Sometimes It’s Better If The House Burns

I know this is a really odd title but hang in there with me for a moment while I explain.

In 2012 and 2013, my community experienced three horrific natural disasters. Two wildfires and a massive flood. In all, 857 homes burned down. It was a gut-wrenching and terrible time for our city, and especially for those who lost their homes.

Yet, others that were impacted by these disasters went unnoticed. Families whose homes didn’t burn to the ground – but received unfathomable damage – faced, by some opinions, a harder time of recovery than those who lost it all.


Recently, I visited a friend who endured the tragedy of the fires. Her street was the first to be touched by the flames as they raced down the mountainside. Today, the homes are nearly all rebuilt but you can still see the barren land and black twigs of trees left behind by the flames. Many homes in this neighborhood were lost, including the houses on either side of my friend’s house.

Their home “survived”.

In the aftermath, they had to deal with the insurance company. A house completely lost is easier to handle than one that has to be inspected in every square inch. Repairing, replacing, and cleaning everything that had been damaged by intense heat and smoke was stressful, expensive, and drawn out. They said it would have been better if their house had burned down. Multiple families in the same situation repeated this sentiment. Even those (I met) that lost their homes admitted they were thankful they didn’t have to deal with what their neighbors were going through. It was a hard enough time as it was.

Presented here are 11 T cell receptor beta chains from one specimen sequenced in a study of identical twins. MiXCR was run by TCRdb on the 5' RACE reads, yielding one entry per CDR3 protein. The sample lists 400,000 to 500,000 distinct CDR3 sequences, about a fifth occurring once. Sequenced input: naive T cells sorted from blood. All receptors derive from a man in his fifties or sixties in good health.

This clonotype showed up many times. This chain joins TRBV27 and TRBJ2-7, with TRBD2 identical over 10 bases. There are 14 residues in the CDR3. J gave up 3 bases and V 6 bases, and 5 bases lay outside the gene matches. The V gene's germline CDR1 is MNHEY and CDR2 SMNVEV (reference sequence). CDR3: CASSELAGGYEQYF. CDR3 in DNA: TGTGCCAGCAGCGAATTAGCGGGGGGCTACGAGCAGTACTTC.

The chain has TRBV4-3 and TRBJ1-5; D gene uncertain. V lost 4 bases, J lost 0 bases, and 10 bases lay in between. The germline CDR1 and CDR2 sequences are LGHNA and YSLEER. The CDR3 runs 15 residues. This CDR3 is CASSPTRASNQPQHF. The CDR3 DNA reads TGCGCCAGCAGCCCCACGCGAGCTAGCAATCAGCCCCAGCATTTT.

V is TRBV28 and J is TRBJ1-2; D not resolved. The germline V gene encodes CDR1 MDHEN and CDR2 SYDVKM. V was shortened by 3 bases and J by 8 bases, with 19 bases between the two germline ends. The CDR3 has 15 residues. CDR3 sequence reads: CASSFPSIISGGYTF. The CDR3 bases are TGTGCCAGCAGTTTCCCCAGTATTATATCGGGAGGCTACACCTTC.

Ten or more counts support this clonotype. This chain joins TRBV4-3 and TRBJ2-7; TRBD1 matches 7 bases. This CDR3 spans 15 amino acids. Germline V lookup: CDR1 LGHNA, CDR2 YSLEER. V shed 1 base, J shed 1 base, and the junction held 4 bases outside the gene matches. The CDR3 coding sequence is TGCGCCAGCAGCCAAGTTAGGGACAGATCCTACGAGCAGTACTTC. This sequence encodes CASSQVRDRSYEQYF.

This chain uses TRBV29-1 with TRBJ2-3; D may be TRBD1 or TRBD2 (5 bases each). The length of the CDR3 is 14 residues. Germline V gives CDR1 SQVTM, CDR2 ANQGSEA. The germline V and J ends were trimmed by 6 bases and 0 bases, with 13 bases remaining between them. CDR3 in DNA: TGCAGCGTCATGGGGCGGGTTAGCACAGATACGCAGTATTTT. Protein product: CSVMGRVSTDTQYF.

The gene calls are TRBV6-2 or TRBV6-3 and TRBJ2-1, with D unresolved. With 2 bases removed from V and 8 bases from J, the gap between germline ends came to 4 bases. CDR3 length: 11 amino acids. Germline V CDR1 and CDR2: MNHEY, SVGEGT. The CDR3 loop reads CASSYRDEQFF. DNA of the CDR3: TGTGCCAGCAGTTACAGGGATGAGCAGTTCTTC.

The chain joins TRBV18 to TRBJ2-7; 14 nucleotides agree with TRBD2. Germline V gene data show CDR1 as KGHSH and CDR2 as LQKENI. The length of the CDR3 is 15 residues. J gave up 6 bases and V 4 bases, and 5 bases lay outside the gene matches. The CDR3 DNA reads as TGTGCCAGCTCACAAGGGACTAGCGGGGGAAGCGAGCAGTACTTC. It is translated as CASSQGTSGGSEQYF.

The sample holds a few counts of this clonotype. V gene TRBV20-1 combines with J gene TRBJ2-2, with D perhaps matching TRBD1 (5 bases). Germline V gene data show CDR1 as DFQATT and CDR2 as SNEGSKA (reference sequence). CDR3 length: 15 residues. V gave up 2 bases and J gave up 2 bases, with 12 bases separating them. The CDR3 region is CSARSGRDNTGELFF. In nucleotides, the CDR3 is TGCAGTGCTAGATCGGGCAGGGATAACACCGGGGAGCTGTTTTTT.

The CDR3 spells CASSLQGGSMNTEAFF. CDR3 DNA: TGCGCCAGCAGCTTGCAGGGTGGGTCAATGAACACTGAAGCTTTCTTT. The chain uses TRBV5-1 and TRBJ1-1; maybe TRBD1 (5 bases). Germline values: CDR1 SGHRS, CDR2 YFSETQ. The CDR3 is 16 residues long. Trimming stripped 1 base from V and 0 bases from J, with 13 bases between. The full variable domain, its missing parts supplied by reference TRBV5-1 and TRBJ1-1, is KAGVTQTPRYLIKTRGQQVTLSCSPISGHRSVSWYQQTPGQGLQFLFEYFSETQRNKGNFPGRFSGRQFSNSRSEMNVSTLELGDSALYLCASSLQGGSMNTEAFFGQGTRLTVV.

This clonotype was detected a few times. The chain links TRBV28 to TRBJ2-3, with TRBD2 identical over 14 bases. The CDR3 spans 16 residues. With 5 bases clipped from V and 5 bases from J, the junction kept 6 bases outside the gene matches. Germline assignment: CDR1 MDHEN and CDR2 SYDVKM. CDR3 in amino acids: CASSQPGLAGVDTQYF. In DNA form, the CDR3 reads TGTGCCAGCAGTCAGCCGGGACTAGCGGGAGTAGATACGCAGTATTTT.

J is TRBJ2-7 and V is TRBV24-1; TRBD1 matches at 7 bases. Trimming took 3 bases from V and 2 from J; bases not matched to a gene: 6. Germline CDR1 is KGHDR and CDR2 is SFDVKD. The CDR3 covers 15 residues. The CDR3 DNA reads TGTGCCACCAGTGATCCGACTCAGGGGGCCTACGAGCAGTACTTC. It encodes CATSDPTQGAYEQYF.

We all walk along the road of “hard knocks”. No life is perfect. Some live through horrible atrocities of physical or sexual abuse. It is easy to embrace and support the lives of those who endure those tragedies we can see with our eyes. It’s tragic and no one should go through it.

Yet, for those experiencing emotional tragedies, it can be harder.

As onlookers, and for those in the midst of it, there is nothing visible to sink their teeth into. Not everyone can relate. Some abuse is so subtle, it is only recognized by the recipient, and even then, not at first. Not until they realize that they are dying inside do they look around to determine what has been chipping away at their soul. It’s a slow death from the inside. Once identified, it is easy to recognize – but not to those on the outside.

When there has been verbal, mental, emotional, and spiritual abuse, the damage can be so great that recovery can take years. Finding the parts of us that have been hurt may take awhile. The outside looks great and there is no physical evidence of trauma, yet the destruction is deep, and the recovery long and hard.


I’ve met many who suffered at the harsh whipping of the tongue. They ALL say the same thing: “I wish he/she would just hit me so there is at least visible proof of the pain/abuse.”


I’m trying to understand better the perception we have of the unseen tactics of the enemy and why it seems harder to recover from emotional damage than physical pain.

As I was meditating with the Lord this morning, I asked Him why it is so difficult for people, especially Christians, to understand emotional, mental, verbal, and spiritual abuse.

It was then that the thought came to my mind:

“Sometimes it’s easier when the house burns down.”

It’s certainly something to ponder.

Note: I am not declaring anything here. Simply sharing
a thought & observation. The observation that when there
is "proof" of damage, it can be easier to identify and
heal. Sometimes, that which is subtle may not get as much
attention, but may result in a more difficult recovery.

Leave a Reply